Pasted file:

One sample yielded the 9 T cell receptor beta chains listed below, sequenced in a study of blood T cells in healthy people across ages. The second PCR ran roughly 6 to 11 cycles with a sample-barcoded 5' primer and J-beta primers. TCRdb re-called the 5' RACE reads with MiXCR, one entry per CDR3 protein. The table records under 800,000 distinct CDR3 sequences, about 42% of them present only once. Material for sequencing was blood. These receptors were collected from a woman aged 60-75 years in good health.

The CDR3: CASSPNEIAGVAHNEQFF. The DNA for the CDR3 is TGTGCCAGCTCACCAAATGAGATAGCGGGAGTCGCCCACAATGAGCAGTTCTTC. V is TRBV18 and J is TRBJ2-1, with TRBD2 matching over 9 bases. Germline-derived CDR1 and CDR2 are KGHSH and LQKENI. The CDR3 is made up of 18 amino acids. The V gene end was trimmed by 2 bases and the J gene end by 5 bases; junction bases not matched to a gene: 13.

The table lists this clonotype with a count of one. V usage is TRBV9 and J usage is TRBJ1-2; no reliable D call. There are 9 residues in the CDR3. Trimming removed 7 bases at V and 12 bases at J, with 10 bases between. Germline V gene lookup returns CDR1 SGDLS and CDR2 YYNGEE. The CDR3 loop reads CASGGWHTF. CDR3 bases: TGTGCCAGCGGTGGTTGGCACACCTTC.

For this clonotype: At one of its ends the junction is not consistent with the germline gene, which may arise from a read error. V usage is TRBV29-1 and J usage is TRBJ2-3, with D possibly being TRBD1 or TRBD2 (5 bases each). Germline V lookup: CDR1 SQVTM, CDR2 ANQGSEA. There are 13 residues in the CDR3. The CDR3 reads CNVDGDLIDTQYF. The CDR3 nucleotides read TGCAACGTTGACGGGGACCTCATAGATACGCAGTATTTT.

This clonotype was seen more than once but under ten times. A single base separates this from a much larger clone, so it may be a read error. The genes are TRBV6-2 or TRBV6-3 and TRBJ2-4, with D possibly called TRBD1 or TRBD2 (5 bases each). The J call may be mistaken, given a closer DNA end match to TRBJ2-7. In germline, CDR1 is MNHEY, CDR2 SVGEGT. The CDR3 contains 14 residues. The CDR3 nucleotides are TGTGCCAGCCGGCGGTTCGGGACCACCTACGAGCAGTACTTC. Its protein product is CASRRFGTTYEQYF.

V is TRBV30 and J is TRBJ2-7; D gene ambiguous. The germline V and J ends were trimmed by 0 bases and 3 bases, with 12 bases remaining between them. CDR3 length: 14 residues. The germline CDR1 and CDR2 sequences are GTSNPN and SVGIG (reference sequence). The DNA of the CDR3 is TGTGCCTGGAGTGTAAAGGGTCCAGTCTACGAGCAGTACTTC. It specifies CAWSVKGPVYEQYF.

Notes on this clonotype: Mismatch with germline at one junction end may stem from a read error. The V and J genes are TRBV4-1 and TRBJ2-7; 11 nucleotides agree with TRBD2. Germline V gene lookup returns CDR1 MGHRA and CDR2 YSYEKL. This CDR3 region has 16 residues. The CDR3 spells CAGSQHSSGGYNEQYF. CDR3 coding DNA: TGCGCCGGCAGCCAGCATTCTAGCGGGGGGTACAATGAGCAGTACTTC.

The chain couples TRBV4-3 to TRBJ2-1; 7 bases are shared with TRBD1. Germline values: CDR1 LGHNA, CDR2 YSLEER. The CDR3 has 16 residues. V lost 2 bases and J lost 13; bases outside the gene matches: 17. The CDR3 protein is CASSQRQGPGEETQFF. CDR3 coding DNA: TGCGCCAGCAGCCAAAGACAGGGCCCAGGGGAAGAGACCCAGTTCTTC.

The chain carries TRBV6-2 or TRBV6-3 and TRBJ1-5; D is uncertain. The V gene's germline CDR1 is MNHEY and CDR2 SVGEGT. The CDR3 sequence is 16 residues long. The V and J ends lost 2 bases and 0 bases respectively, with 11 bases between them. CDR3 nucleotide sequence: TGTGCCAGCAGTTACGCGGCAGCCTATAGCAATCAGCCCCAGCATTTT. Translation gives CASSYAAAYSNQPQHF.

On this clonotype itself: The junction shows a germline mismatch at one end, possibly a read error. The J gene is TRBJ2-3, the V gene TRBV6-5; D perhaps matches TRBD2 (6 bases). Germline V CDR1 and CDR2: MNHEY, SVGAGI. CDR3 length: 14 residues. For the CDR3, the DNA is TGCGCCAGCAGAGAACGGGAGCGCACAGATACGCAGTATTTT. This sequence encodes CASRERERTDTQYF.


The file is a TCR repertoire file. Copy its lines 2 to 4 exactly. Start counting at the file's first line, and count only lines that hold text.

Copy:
The CDR3: CASSPNEIAGVAHNEQFF. The DNA for the CDR3 is TGTGCCAGCTCACCAAATGAGATAGCGGGAGTCGCCCACAATGAGCAGTTCTTC. V is TRBV18 and J is TRBJ2-1, with TRBD2 matching over 9 bases. Germline-derived CDR1 and CDR2 are KGHSH and LQKENI. The CDR3 is made up of 18 amino acids. The V gene end was trimmed by 2 bases and the J gene end by 5 bases; junction bases not matched to a gene: 13.

The table lists this clonotype with a count of one. V usage is TRBV9 and J usage is TRBJ1-2; no reliable D call. There are 9 residues in the CDR3. Trimming removed 7 bases at V and 12 bases at J, with 10 bases between. Germline V gene lookup returns CDR1 SGDLS and CDR2 YYNGEE. The CDR3 loop reads CASGGWHTF. CDR3 bases: TGTGCCAGCGGTGGTTGGCACACCTTC.

For this clonotype: At one of its ends the junction is not consistent with the germline gene, which may arise from a read error. V usage is TRBV29-1 and J usage is TRBJ2-3, with D possibly being TRBD1 or TRBD2 (5 bases each). Germline V lookup: CDR1 SQVTM, CDR2 ANQGSEA. There are 13 residues in the CDR3. The CDR3 reads CNVDGDLIDTQYF. The CDR3 nucleotides read TGCAACGTTGACGGGGACCTCATAGATACGCAGTATTTT.